Originally created 01/19/01

Officials voice opinions after address



COLUMBIA - After a State of the State speech laced with baseball images, urging lawmakers to "step up to the plate and take your best swing" at tough issues, South Carolina's Democratic governor handed baseball bats to the Republicans leading the House and Senate this session.

Wagener Rep. Charles R. Sharpe, a Republican, grinned Wednesday night just thinking about how grim Lt. Gov. Bob Peeler and House Speaker David Wilkins looked as they accepted the genuine Louisville Sluggers from a beaming Mr. Hodges. Both men - who are among potential opponents when the governor runs for re-election - said afterward that they hadn't agreed with much the governor said.

"They wanted to take a swing at him," Mr. Sharpe said.

He and other Republicans on the Aiken delegation plan to resist Mr. Hodges' suggestions for more than $1 billion in new expenditures while cutting noneducation funding for the rest of state government by 15 percent.

Democrats said they were impressed with the governor's priorities and hope for GOP support.

"A lot of my colleagues of the Republican persuasion have said for years that government needs to be cut back and reduced to a practical, affordable level," said Sen. Tommy Moore, D-Clearwater. "They've come up to the plate several times and struck out. The batting order is such that they get to bat again.

"If they truly want to improve education, they'll step up to the plate and do it. If they really want to cut the size of state government, they'll step up to the plate and do it."

"The governor focused his attention where it belongs - the biggest emphasis on education and economic growth, with concern about the environment, public safety, health and the welfare of our senior citizens," said Rep. Bill Clyburn of Aiken, the only Democrat in Aiken's House contingent.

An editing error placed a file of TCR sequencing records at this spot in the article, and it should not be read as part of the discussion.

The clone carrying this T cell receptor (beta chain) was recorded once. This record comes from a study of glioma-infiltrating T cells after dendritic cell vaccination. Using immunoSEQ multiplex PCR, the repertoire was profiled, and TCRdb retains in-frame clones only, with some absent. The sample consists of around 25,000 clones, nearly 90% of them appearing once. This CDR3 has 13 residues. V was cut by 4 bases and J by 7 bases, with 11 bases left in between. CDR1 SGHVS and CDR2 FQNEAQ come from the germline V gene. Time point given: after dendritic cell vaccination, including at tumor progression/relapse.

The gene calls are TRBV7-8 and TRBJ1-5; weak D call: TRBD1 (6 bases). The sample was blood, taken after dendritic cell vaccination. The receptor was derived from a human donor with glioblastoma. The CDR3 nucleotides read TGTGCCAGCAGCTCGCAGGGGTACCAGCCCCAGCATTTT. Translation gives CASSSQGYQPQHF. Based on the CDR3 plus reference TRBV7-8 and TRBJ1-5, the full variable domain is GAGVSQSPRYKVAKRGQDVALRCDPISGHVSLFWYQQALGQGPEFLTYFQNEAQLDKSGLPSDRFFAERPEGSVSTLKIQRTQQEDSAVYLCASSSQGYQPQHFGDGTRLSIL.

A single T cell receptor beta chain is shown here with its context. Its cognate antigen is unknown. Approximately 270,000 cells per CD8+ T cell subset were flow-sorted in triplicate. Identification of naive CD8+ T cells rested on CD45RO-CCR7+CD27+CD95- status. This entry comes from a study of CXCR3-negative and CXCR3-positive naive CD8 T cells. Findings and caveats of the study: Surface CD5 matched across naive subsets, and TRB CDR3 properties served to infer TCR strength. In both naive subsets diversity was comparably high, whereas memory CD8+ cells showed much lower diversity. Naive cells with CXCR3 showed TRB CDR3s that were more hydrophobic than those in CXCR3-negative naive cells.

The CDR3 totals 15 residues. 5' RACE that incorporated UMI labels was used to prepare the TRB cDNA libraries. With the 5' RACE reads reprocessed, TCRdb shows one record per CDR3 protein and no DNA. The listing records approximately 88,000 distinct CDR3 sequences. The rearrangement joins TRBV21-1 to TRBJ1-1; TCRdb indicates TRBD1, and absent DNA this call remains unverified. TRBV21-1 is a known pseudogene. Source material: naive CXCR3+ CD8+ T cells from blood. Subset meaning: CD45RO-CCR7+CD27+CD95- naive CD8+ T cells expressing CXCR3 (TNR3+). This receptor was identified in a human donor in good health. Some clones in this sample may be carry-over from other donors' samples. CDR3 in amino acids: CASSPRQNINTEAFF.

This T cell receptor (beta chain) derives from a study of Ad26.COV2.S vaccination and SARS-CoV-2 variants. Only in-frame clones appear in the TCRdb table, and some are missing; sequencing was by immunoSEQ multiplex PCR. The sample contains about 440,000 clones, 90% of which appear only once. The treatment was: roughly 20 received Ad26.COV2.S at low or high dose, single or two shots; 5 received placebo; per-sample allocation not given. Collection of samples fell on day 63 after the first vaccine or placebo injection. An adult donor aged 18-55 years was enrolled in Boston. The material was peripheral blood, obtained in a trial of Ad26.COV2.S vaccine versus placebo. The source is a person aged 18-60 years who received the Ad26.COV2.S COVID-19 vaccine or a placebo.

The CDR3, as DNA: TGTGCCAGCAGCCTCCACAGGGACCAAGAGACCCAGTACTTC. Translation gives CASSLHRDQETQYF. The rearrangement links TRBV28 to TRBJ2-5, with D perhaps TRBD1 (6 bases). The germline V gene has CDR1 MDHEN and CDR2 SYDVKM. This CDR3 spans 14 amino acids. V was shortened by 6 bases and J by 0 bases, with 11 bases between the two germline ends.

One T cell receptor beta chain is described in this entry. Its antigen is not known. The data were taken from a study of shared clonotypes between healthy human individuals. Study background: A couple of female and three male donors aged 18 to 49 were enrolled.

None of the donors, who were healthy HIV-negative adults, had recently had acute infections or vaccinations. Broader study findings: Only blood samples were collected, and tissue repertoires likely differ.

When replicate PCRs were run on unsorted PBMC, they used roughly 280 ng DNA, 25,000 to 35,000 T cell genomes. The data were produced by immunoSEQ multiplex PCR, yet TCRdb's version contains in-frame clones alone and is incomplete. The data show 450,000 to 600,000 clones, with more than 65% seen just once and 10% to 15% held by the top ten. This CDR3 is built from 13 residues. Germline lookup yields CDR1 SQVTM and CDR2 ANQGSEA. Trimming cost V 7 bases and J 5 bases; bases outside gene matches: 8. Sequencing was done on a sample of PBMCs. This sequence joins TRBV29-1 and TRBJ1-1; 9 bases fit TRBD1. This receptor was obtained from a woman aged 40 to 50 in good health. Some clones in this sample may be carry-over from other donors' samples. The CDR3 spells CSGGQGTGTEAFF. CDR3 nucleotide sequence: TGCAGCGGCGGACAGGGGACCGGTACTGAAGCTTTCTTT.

"But he'll have a hard time getting his programs through. There are too many big egos around here," he said.

Perspectives on the delegation reflect a partisan split that's expected to surface again and again this session despite both parties' pledge to work together.

Republicans control both houses of the Legislature for the first time since Reconstruction, and they are flexing their muscle.

Sen. Greg Ryberg, R-Aiken, said he can agree with some of Mr. Hodges' initiatives, such as raising teachers' salaries and replacing worn-out school buses.

"But where is the money coming from for all the new programs he wants?" Mr. Ryberg asked. "And his idea to cut state government 15 percent across the board is totally unacceptable. Some agencies would be devastated."

"He wants to balance the budget on the backs of state employees, and we're not going to stand for that," said Mr. Sharpe, who also took issue with what the governor called "home runs" already made - "The things he listed are things the (GOP-controlled) House initiated," he said.

Rep. Roland Smith, R-Langley, said he was pleased - but taken aback - to hear the governor's bus recommendation. Mr. Smith spent last summer drafting school bus specifications that would allow more competitive bidding, he said.

And the incentive for teachers to get nationally certified came out of the House Ways and Means Committee, on which Mr. Smith serves, he said.

He predicted the governor will get bipartisan support for many education and rural economic development ideas, but not his lottery package, which would offer free technical and two-year college education to good students. Mr. Smith is among those who favor more funding of kindergarten and lower grades.

So is Rep. Don Smith of North Augusta, who also said he'll take a special interest in what gets done for teachers.

"Because of where my district is, I see it all the time. Teachers who live in North Augusta can just drive across the river and make more money," he said. "We need to do something about that."

He said he's also against hasty drafting of lottery regulations. The governor wants enabling legislation put on the fast track.

"I don't think so," the North Augusta representative said. "A few months lost on this end will be worth it in the long run to make sure we do the right thing."

Rep. Robert S. "Skipper" Perry summed up Republicans' reaction to the governor's message: "Some good swings but no home runs."

Reach Margaret N. O'Shea at (803) 279-6895.